• What: Honor and Remember: 175 Years, Cherokee Trail of Tears
• When: 10 a.m.-5 p.m. Saturday-Sunday, Aug. 3-4
• Where: Red Clay State Historic Park, 1140 Red Clay Park Road, Cleveland, Tenn.
• Admission: $5 per car
• Phone: 423-478-0039
• Website: tnstateparks.com/Red Clay
Cherokee Days of Recognition is no more. But an event featuring and sponsored by the Eastern Band of Cherokees is right around the corner.
Honor and Remember: 175 Years, Cherokee Trail of Tears, a new event replacing the annual Cherokee Days of Recognition but offering some of the same events, will be this weekend, Aug. 3-4, at Red Clay State Historic Park in Cleveland, Tenn.
“No one will be demonstrating other than Cherokees,” says Ranger Jane Switzer. “They’re helping fund it. They’re picking [the participants] by hand.”
She says event planners wanted to return to an event centering on culture and crafts and ditch the “made in China” trinkets that had begun to populate the 30-year-old Days of Recognition.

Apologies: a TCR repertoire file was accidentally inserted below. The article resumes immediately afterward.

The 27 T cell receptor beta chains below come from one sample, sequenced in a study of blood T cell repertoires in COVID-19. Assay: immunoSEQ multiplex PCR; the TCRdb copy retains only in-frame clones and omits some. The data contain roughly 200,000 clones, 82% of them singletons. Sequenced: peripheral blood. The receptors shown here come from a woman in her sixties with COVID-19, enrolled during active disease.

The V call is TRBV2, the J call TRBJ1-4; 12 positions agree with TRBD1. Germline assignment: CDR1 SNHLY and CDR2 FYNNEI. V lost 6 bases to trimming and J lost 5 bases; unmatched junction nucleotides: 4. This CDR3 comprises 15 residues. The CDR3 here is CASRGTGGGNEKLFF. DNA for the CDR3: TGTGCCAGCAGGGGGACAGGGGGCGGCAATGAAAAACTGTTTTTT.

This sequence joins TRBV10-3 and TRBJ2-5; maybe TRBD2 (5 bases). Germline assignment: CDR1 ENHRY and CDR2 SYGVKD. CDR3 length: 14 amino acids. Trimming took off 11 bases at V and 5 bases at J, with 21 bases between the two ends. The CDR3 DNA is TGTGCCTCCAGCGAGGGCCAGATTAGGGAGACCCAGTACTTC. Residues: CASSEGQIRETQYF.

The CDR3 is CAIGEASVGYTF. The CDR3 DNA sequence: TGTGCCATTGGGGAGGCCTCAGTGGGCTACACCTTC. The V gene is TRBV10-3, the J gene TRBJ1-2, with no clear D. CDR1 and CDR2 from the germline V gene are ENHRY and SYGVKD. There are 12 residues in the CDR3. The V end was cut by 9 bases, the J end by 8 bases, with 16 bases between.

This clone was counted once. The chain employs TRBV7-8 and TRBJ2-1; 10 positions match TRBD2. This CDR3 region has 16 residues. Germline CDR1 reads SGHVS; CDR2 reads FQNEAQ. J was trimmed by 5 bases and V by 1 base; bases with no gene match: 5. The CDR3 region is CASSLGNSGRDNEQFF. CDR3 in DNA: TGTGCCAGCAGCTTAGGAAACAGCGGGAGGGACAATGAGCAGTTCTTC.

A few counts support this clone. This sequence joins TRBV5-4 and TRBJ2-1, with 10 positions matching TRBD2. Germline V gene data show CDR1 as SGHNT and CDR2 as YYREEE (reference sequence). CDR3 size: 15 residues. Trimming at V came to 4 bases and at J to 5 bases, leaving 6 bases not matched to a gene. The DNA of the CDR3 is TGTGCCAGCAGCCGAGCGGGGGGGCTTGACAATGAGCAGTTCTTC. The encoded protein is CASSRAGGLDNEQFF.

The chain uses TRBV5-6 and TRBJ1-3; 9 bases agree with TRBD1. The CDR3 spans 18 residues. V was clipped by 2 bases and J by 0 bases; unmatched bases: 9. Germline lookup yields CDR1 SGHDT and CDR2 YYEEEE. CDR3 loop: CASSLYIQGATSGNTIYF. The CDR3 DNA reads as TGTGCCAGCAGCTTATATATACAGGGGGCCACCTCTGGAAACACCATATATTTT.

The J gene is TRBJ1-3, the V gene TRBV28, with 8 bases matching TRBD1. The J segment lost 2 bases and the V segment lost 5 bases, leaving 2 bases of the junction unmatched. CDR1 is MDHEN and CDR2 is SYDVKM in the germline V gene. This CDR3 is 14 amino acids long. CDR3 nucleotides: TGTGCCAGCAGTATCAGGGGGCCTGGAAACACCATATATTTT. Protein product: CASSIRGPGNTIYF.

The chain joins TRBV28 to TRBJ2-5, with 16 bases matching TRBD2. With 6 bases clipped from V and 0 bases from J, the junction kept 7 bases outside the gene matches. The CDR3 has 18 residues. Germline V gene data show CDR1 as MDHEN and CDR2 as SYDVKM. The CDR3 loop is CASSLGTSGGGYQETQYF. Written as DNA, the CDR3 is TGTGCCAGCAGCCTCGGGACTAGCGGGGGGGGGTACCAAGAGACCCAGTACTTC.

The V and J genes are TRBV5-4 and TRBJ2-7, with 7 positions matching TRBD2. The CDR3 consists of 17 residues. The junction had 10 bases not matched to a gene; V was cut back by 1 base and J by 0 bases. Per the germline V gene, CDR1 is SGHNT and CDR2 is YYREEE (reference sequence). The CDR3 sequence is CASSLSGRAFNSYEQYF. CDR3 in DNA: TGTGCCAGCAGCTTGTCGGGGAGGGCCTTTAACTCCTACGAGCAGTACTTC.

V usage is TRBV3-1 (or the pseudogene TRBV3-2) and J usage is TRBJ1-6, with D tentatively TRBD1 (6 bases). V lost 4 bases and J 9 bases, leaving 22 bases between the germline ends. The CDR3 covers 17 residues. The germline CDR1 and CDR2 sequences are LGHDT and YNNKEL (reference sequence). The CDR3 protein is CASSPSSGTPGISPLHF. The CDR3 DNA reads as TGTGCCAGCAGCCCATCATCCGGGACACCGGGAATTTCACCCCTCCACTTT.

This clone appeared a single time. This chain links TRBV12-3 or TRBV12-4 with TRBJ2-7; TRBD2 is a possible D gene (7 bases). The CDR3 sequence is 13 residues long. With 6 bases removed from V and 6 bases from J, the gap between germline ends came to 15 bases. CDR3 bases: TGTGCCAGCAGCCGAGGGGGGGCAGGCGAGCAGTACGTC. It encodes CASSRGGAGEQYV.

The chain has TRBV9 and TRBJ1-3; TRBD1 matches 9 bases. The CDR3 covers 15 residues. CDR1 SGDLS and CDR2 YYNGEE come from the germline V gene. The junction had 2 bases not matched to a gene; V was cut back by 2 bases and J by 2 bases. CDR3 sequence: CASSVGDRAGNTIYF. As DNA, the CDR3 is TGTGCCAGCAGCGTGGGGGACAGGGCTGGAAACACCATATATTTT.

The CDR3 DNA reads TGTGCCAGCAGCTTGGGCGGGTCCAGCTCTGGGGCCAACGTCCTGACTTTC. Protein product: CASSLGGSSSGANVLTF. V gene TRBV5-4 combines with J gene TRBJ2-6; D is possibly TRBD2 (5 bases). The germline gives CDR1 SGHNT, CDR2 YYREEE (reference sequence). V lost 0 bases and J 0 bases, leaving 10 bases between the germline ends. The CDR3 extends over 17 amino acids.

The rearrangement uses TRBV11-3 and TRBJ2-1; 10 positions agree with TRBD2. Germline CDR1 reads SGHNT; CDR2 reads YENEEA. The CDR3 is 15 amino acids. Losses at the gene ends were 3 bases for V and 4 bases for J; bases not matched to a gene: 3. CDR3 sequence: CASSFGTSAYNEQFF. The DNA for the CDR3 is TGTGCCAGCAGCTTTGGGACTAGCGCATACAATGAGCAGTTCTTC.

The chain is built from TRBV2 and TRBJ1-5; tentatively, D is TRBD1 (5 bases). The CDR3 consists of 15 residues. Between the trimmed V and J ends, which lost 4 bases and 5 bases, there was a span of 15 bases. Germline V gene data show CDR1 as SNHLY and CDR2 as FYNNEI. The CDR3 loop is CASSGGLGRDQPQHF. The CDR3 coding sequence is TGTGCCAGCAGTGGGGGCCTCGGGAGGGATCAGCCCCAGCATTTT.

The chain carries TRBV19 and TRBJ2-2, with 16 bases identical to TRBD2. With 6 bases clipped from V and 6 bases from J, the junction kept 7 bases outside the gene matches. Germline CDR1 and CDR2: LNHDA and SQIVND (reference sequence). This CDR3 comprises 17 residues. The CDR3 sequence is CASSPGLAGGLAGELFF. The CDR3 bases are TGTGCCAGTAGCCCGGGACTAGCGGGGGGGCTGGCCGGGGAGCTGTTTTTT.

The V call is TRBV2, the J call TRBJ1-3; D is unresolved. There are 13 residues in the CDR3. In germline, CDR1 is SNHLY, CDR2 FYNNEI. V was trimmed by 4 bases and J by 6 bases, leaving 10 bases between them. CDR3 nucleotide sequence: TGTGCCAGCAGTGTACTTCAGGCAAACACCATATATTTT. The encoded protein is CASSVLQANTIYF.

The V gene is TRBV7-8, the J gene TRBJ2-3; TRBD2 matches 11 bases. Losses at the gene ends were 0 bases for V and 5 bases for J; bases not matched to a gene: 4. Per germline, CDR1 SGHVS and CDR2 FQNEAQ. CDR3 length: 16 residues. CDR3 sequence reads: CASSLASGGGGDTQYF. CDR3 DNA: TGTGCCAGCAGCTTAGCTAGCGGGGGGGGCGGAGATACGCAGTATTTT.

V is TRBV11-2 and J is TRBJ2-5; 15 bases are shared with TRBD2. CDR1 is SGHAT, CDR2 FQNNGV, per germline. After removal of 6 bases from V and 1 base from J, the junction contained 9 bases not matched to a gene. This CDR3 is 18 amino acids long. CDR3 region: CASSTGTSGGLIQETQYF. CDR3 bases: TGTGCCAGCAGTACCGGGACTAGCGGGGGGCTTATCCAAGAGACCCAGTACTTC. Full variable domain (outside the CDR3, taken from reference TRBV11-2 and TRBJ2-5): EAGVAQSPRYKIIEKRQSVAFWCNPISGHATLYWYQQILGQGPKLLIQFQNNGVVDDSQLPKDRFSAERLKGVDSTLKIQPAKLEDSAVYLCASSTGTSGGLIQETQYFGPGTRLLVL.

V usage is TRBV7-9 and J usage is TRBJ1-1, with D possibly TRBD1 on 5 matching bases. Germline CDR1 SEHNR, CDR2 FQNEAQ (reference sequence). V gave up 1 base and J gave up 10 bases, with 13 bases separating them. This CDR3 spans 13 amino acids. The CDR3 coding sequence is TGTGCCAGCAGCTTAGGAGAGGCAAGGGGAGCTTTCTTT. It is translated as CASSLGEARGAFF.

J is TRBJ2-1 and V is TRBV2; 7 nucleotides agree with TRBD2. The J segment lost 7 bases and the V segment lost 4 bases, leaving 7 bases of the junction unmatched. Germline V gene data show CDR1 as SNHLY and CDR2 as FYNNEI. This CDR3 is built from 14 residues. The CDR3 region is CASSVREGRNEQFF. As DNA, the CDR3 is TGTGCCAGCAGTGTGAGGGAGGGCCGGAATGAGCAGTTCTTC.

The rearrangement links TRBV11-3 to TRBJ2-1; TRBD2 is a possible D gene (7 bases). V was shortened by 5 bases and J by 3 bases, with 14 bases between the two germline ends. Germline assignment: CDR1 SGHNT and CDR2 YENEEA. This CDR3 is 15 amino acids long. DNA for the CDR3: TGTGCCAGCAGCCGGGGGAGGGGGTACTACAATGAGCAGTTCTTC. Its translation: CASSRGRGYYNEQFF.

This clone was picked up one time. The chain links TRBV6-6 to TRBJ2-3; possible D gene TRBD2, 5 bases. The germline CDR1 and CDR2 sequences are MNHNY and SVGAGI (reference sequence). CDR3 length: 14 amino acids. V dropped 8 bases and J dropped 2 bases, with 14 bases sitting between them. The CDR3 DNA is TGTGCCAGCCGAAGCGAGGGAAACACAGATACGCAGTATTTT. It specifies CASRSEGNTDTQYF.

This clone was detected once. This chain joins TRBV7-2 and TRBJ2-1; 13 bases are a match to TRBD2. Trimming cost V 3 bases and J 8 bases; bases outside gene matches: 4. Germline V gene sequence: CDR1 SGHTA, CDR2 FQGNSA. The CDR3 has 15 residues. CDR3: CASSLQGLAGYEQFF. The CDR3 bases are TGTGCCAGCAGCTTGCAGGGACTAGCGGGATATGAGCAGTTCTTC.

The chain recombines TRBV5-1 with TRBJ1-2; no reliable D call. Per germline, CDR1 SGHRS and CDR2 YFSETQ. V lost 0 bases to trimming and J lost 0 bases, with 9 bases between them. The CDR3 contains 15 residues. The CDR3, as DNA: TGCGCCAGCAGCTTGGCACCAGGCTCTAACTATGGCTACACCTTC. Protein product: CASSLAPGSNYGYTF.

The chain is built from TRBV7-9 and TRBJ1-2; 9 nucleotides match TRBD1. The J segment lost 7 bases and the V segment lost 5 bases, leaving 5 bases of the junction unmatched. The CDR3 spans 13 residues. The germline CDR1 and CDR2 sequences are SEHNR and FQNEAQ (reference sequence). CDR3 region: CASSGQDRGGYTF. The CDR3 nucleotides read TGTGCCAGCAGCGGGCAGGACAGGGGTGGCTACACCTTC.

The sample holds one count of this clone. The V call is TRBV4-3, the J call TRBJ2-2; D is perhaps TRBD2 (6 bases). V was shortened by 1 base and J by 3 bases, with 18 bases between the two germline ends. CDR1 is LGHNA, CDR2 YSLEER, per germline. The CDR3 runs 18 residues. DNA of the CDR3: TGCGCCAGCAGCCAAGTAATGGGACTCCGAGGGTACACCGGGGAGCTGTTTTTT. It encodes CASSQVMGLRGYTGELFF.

“We wanted this to be a quality interpretive event,” Switzer says, “not [one with] knickknacks … distracting from the scene.”
The event will include popular activities from the Cherokee Days of Recognition, including dancers, storytellers, crafts, games, blowgun tournament, stickball, ranger-led hikes, birds of prey program, authentic food and other cultural activities.
The focus of Honor and Remember will be the 175th anniversary of the Cherokee Trail of Tears, the forced relocation to Oklahoma of many members of the American Indian nation who lived mostly in Georgia, Tennessee, North Carolina and Alabama.
The Cherokee were the last of five major Indian nations to be removed. In 1838, about 13,000 Cherokees were rounded up and placed into a concentration camp near Cleveland before being marched west. The march began at Red Clay, the last Eastern capital of the Cherokee nation.
Switzer said previous Days of Recognition events attracted 4,000 to 5,000 people, and she hopes this year’s Honor and Remember will be attended by 6,000 to 7,000 people.
“The hope is we can connect the Cherokees with the rest of the populace in Tennessee,” she says. “We want people to get an idea of how things were in the 1830s” and how today the Eastern Band of Cherokees still has the know-how for — and continues to make — traditional crafts.